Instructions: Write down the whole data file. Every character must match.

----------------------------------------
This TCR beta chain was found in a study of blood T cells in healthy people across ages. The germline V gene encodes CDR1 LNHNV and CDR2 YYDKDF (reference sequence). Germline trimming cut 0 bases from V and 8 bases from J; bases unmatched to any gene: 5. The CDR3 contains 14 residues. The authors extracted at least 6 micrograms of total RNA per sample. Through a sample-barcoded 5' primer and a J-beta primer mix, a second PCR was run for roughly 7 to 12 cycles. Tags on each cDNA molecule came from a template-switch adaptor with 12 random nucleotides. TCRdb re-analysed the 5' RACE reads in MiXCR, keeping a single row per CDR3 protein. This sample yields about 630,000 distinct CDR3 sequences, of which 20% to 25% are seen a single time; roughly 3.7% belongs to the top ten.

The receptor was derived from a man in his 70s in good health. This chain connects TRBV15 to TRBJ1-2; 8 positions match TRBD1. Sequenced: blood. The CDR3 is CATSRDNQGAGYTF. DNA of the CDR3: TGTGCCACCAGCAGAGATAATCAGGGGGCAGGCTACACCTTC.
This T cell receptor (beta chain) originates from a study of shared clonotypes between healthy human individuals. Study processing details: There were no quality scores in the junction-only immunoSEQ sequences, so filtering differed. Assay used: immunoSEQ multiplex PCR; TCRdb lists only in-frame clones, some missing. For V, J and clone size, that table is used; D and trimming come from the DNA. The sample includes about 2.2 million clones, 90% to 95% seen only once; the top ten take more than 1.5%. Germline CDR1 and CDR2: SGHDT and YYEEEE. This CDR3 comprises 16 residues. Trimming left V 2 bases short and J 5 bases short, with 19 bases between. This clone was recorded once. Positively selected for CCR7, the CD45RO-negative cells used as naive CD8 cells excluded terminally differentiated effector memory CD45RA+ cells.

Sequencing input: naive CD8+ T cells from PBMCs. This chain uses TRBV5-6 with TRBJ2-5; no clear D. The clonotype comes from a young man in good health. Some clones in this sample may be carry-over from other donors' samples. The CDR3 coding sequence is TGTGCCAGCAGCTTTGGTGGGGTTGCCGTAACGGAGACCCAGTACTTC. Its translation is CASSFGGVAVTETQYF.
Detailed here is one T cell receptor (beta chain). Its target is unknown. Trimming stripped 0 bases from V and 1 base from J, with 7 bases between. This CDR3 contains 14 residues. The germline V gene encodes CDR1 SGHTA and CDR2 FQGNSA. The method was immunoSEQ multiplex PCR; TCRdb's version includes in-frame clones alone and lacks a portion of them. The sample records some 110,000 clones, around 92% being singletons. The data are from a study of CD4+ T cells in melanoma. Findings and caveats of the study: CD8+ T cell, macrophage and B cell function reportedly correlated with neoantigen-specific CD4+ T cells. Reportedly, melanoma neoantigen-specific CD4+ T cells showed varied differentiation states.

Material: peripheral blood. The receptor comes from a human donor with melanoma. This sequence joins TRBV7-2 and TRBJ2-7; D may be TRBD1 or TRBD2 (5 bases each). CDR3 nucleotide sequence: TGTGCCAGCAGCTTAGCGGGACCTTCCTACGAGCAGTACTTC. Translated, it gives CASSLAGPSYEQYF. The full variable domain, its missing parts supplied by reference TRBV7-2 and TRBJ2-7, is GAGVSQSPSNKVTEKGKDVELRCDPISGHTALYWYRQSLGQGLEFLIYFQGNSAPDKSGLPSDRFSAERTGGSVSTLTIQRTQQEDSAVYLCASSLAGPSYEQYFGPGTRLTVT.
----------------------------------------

This TCR beta chain was found in a study of blood T cells in healthy people across ages. The germline V gene encodes CDR1 LNHNV and CDR2 YYDKDF (reference sequence). Germline trimming cut 0 bases from V and 8 bases from J; bases unmatched to any gene: 5. The CDR3 contains 14 residues. The authors extracted at least 6 micrograms of total RNA per sample. Through a sample-barcoded 5' primer and a J-beta primer mix, a second PCR was run for roughly 7 to 12 cycles. Tags on each cDNA molecule came from a template-switch adaptor with 12 random nucleotides. TCRdb re-analysed the 5' RACE reads in MiXCR, keeping a single row per CDR3 protein. This sample yields about 630,000 distinct CDR3 sequences, of which 20% to 25% are seen a single time; roughly 3.7% belongs to the top ten.

The receptor was derived from a man in his 70s in good health. This chain connects TRBV15 to TRBJ1-2; 8 positions match TRBD1. Sequenced: blood. The CDR3 is CATSRDNQGAGYTF. DNA of the CDR3: TGTGCCACCAGCAGAGATAATCAGGGGGCAGGCTACACCTTC.
This T cell receptor (beta chain) originates from a study of shared clonotypes between healthy human individuals. Study processing details: There were no quality scores in the junction-only immunoSEQ sequences, so filtering differed. Assay used: immunoSEQ multiplex PCR; TCRdb lists only in-frame clones, some missing. For V, J and clone size, that table is used; D and trimming come from the DNA. The sample includes about 2.2 million clones, 90% to 95% seen only once; the top ten take more than 1.5%. Germline CDR1 and CDR2: SGHDT and YYEEEE. This CDR3 comprises 16 residues. Trimming left V 2 bases short and J 5 bases short, with 19 bases between. This clone was recorded once. Positively selected for CCR7, the CD45RO-negative cells used as naive CD8 cells excluded terminally differentiated effector memory CD45RA+ cells.

Sequencing input: naive CD8+ T cells from PBMCs. This chain uses TRBV5-6 with TRBJ2-5; no clear D. The clonotype comes from a young man in good health. Some clones in this sample may be carry-over from other donors' samples. The CDR3 coding sequence is TGTGCCAGCAGCTTTGGTGGGGTTGCCGTAACGGAGACCCAGTACTTC. Its translation is CASSFGGVAVTETQYF.
Detailed here is one T cell receptor (beta chain). Its target is unknown. Trimming stripped 0 bases from V and 1 base from J, with 7 bases between. This CDR3 contains 14 residues. The germline V gene encodes CDR1 SGHTA and CDR2 FQGNSA. The method was immunoSEQ multiplex PCR; TCRdb's version includes in-frame clones alone and lacks a portion of them. The sample records some 110,000 clones, around 92% being singletons. The data are from a study of CD4+ T cells in melanoma. Findings and caveats of the study: CD8+ T cell, macrophage and B cell function reportedly correlated with neoantigen-specific CD4+ T cells. Reportedly, melanoma neoantigen-specific CD4+ T cells showed varied differentiation states.

Material: peripheral blood. The receptor comes from a human donor with melanoma. This sequence joins TRBV7-2 and TRBJ2-7; D may be TRBD1 or TRBD2 (5 bases each). CDR3 nucleotide sequence: TGTGCCAGCAGCTTAGCGGGACCTTCCTACGAGCAGTACTTC. Translated, it gives CASSLAGPSYEQYF. The full variable domain, its missing parts supplied by reference TRBV7-2 and TRBJ2-7, is GAGVSQSPSNKVTEKGKDVELRCDPISGHTALYWYRQSLGQGLEFLIYFQGNSAPDKSGLPSDRFSAERTGGSVSTLTIQRTQQEDSAVYLCASSLAGPSYEQYFGPGTRLTVT.